ICOs on the back-burner; token sales on a US exodus following regulatory crackdown
Let’s admit it, 2018 was a forgettable year for the cryptocurrency market. The price of Bitcoin plummeted from $17,000 to $3,000, while the collective market shaved over $700 billion off its market cap.
The only standout, if there was one from the dreaded crypto-winter, was the rise and fall of the Initial Coin Offering [ICOs] market.
As the calendar flipped from 2018 to 2019, the market decided to chuck the “C” and replace it with an “E” as Initial Exchange Offerings [IEO] became the new craze. IEOs became the go-to funding module not just because of the sheer growth of exchanges, but mainly due to the regulatory crackdown on ICOs, particularly in the US, coupled with the overvaluation of certain projects.
Longhash, the cryptocurrency analytics firm, detailed this regulatory debacle that led to the exodus of ICOs in their latest report. One of the main reasons for the ICO success of 2018 was the market’s head-start, relative to the Securities and Exchange Commission [SEC] which played “catch-up.”
The latest attack on coin offerings by the regulatory behemoth was early this month, when the SEC made clear its plan of suing Kik, the Canadian messaging application over an “unregistered token sale,” which was indeed the cherry on top of a melting ICO cake.
With the SEC announcing last year that all tokens released via ICO will be placed under the category of “securities” and hence will be subjected to the appropriate law, the market has been in decline.
Since securities offerings come directly under the jurisdiction of the SEC, the financial watchdog will confer if an ICO is operating as the same. However, a token sale project does not have to register with the SEC before its initiation. The line between “token sale” and “security offerings” is thin, and this line belongs to the SEC. Hence, a project’s opinion on its operation nature could differ from the regulatory, with the latter having the last laugh.
Robert W. Greene, a fellow at the Singapore University of Social Sciences and former member of the Chamber of Digital Commerce’s Token Alliance, told Longhash that the ICO market is migrating from the US to other more hospitable markets.
“The SEC’s regulatory posture has certainly driven projects seeking to conduct an open digital token offering to locate outside of the United States.”
He added that in the latter half of 2018, the open digital-token offering dollar volume from US registered ICO projects accounted for 2 percent, while in the previous year the figure was over 10 percent, a clear result of the SEC’s crackdown. Further, in Q1 of 2019, ICOs brought in $118 million, while in Q1 of 2018 token offerings roped in a whopping $6.9 billion.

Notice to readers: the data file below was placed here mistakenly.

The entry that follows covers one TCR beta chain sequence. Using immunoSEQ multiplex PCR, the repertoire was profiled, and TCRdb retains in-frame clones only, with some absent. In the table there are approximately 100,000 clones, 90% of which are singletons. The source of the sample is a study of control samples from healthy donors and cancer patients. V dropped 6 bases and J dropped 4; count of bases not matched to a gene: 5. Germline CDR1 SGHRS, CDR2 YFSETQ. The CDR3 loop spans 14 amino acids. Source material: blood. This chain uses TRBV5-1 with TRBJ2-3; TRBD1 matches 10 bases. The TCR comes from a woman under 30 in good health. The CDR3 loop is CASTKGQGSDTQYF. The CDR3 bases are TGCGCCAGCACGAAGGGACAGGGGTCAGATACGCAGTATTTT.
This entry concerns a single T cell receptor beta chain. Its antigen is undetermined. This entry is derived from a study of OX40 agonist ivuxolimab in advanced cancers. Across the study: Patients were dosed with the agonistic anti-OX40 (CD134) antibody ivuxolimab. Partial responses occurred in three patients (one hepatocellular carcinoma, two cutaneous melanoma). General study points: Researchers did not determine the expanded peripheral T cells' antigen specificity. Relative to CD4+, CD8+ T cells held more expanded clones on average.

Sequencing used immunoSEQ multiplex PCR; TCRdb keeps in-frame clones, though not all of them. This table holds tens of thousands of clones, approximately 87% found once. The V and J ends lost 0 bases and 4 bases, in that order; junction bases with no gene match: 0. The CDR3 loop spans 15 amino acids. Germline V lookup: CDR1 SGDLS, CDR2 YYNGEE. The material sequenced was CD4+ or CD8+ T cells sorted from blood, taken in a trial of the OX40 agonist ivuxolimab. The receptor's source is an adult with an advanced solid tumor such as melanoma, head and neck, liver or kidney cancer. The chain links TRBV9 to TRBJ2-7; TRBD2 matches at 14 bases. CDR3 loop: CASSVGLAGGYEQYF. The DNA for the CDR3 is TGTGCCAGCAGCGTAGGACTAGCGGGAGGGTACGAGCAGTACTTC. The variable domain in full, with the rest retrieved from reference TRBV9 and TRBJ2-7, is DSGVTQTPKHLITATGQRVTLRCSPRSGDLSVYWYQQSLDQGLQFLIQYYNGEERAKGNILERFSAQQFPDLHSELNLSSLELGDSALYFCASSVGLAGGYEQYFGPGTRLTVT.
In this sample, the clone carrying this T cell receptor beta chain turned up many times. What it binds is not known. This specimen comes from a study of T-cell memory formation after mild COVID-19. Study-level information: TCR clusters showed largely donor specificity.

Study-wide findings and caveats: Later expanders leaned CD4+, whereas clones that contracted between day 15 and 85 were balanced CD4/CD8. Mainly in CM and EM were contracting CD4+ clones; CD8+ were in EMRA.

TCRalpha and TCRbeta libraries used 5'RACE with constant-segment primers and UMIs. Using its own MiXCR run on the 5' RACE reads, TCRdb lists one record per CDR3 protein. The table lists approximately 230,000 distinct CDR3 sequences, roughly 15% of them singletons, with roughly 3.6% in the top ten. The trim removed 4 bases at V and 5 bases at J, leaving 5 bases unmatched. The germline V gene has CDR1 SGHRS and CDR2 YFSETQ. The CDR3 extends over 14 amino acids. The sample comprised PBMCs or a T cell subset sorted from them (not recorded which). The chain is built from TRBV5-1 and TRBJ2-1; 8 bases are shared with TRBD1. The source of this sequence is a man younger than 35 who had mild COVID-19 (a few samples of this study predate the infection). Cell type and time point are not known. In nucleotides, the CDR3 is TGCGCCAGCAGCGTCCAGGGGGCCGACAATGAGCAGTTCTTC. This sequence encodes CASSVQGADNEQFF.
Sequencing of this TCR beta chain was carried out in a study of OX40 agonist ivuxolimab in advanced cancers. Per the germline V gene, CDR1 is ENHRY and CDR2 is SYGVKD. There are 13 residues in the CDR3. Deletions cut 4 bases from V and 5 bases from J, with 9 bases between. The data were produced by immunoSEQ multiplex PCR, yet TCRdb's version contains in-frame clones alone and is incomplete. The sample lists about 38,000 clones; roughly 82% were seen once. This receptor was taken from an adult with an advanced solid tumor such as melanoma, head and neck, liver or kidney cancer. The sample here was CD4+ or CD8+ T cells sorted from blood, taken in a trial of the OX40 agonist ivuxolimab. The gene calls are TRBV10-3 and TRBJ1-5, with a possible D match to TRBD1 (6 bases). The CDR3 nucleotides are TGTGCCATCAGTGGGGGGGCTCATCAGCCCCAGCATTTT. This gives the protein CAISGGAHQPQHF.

Companies operating ICOs began to shun the US market altogether, citing this regulatory uncertainty. If these companies were to get into a regulatory tussle with the SEC, it would result in lawsuits, reputation damage and more. Hence, the easier option would be to take a ship to foreign markets.
BitTorrent, for instance, barred American residents from participating in their ICO which was sold out in 15 minutes.
The SEC’s bid to allow genuine ICOs to operate seamlessly resulted in it launching an ICO framework. However, the same was criticized as unclear and was even referred to as “perilous,” by SEC Commissioner Hester Peirce.
On the other end of the spectrum, ICOs are not the most reliable form of offerings, especially from the investor’s point of view. With scams, fraud, and overvaluation of token projects regularly dominating the news cycle, the SEC cannot leave the token-fundraising space completely alone either.
This line between necessary regulation to prevent the occurrence of scams, the dwindling of investor funds and the flexibility to raise money without a supervisor pressing down on every nuance of operation and deeming the sale a “security offering,” should be clearly defined by the SEC.
” While some projects may be able to leave the U.S. in favor of friendlier regulatory environments, the SEC’s stance might mean others will have to give up on their ICO plans altogether.”
IEOs might be the saving grace for budding crypto and blockchain startups that want to get ahead. However, this trend might be short-lived. Speaking directly to AMBCrypto, Bobby Ong, Co-founder of CoinGecko, one of the largest data aggregators in the space, attested to the push for exchange offerings in 2019. However, he claimed that given its similarities between the ICO market of 2018, IEOs could play an imitation game.